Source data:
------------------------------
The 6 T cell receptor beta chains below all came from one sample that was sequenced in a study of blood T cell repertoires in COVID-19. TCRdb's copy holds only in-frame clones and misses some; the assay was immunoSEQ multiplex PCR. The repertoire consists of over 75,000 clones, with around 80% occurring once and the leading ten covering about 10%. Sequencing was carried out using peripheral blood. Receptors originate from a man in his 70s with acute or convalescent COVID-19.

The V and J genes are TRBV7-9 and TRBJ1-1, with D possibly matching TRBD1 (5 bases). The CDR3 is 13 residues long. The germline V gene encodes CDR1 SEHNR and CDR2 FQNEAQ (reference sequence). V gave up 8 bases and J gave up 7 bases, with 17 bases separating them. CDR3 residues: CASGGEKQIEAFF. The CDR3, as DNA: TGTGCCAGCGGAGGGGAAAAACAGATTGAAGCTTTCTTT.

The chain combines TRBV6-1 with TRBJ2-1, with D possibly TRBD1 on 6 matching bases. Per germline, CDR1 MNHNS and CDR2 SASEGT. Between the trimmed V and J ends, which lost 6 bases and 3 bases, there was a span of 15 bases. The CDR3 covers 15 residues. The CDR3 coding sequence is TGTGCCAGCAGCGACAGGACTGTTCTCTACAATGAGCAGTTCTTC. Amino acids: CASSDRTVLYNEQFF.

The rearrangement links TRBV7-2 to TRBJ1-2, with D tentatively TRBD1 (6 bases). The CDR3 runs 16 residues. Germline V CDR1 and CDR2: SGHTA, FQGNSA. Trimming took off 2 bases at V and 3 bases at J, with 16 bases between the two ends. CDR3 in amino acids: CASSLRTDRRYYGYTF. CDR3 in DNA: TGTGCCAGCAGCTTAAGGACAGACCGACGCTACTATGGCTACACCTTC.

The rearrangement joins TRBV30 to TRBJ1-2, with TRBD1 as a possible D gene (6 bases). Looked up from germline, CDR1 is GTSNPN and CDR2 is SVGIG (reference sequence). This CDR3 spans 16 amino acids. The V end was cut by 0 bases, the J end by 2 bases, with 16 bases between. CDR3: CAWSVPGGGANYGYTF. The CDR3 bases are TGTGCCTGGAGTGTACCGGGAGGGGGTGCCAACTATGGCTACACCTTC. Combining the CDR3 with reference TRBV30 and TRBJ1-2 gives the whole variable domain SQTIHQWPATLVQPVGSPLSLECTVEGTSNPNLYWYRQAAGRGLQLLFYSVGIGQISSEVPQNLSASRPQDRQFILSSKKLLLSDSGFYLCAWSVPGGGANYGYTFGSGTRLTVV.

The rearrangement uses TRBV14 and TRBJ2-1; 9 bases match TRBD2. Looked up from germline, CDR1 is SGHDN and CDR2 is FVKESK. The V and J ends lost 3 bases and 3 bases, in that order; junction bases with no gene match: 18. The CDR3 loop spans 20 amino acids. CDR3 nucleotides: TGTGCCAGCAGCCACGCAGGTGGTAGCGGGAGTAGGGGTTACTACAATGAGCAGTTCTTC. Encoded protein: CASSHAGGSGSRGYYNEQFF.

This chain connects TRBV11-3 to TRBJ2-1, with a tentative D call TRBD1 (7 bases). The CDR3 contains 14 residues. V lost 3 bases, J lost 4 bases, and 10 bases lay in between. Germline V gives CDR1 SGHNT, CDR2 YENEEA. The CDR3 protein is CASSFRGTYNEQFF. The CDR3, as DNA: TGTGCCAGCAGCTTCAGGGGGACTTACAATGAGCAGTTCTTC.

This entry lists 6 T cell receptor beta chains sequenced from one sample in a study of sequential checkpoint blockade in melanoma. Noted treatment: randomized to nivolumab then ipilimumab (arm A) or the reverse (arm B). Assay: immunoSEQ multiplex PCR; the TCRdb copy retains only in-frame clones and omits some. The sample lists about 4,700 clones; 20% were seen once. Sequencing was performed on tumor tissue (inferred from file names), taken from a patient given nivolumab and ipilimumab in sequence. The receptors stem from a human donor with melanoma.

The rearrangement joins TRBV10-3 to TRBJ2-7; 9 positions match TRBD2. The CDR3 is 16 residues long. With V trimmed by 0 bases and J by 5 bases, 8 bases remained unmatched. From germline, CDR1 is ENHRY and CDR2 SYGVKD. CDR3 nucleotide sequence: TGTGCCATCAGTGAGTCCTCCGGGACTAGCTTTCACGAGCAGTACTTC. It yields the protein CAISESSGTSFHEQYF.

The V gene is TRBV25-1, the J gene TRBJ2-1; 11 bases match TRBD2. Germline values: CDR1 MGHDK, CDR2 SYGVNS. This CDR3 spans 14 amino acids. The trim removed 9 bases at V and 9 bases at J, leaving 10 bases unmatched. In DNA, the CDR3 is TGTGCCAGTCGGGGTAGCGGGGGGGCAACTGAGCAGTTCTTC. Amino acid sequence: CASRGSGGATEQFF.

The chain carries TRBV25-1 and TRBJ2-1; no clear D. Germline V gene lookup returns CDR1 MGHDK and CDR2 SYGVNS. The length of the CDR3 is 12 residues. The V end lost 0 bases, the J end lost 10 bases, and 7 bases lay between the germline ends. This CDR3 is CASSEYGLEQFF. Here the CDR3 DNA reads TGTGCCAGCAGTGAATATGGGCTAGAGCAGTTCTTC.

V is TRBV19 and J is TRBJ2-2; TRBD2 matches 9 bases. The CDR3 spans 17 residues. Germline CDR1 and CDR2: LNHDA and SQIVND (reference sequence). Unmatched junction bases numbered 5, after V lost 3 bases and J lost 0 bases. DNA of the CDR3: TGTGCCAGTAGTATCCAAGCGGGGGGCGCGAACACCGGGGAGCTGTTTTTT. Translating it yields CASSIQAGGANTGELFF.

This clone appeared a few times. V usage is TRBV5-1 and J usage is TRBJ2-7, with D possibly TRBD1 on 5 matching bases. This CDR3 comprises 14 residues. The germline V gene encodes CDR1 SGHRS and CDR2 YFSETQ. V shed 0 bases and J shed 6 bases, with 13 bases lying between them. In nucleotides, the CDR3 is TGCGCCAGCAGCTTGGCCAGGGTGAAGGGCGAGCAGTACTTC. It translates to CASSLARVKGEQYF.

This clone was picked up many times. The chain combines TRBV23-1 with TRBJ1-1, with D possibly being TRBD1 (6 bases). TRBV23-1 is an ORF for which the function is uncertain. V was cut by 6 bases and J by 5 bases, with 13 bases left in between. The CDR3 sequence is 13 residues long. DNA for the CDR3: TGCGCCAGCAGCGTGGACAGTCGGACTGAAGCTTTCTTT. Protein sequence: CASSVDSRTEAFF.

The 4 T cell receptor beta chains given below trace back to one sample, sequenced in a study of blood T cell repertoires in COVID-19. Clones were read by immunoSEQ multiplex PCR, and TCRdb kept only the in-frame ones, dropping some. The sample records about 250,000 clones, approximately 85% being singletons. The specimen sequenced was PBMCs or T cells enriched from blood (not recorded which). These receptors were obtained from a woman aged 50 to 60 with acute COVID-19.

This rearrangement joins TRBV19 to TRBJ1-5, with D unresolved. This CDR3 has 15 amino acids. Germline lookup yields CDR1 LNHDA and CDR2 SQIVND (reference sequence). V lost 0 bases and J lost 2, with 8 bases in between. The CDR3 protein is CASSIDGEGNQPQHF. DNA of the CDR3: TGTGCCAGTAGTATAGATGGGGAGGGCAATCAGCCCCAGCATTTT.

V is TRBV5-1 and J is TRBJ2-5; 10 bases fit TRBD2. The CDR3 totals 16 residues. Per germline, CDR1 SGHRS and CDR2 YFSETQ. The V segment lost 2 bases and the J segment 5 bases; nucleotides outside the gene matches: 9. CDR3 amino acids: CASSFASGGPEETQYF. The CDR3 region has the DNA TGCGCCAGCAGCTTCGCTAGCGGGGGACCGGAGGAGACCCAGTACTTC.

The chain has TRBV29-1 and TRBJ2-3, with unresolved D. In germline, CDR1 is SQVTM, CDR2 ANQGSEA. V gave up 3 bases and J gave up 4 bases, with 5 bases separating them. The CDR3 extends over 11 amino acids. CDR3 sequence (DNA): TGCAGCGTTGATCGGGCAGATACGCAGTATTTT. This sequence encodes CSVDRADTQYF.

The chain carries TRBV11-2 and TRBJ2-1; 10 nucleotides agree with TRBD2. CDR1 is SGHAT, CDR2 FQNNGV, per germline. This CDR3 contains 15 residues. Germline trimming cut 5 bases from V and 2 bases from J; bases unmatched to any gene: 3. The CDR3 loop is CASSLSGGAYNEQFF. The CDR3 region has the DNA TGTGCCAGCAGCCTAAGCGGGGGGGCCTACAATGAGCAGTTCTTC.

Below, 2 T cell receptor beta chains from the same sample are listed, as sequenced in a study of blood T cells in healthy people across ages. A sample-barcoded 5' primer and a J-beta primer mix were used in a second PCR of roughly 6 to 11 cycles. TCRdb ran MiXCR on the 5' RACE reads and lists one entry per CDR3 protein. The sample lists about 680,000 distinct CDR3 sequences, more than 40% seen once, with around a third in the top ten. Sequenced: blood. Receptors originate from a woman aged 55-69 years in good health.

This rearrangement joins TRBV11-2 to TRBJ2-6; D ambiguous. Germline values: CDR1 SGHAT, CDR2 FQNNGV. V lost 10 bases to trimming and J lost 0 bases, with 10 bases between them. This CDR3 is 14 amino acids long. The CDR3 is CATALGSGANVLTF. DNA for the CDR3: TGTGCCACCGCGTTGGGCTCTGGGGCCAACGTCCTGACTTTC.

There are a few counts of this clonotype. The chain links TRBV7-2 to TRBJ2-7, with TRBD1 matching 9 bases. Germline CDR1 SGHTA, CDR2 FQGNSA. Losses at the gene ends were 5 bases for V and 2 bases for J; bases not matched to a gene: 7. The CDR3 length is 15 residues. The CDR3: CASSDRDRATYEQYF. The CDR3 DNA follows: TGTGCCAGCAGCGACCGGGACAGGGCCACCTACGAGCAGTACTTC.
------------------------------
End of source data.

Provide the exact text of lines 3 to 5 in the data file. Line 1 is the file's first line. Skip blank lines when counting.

The chain combines TRBV6-1 with TRBJ2-1, with D possibly TRBD1 on 6 matching bases. Per germline, CDR1 MNHNS and CDR2 SASEGT. Between the trimmed V and J ends, which lost 6 bases and 3 bases, there was a span of 15 bases. The CDR3 covers 15 residues. The CDR3 coding sequence is TGTGCCAGCAGCGACAGGACTGTTCTCTACAATGAGCAGTTCTTC. Amino acids: CASSDRTVLYNEQFF.

The rearrangement links TRBV7-2 to TRBJ1-2, with D tentatively TRBD1 (6 bases). The CDR3 runs 16 residues. Germline V CDR1 and CDR2: SGHTA, FQGNSA. Trimming took off 2 bases at V and 3 bases at J, with 16 bases between the two ends. CDR3 in amino acids: CASSLRTDRRYYGYTF. CDR3 in DNA: TGTGCCAGCAGCTTAAGGACAGACCGACGCTACTATGGCTACACCTTC.

The rearrangement joins TRBV30 to TRBJ1-2, with TRBD1 as a possible D gene (6 bases). Looked up from germline, CDR1 is GTSNPN and CDR2 is SVGIG (reference sequence). This CDR3 spans 16 amino acids. The V end was cut by 0 bases, the J end by 2 bases, with 16 bases between. CDR3: CAWSVPGGGANYGYTF. The CDR3 bases are TGTGCCTGGAGTGTACCGGGAGGGGGTGCCAACTATGGCTACACCTTC. Combining the CDR3 with reference TRBV30 and TRBJ1-2 gives the whole variable domain SQTIHQWPATLVQPVGSPLSLECTVEGTSNPNLYWYRQAAGRGLQLLFYSVGIGQISSEVPQNLSASRPQDRQFILSSKKLLLSDSGFYLCAWSVPGGGANYGYTFGSGTRLTVV.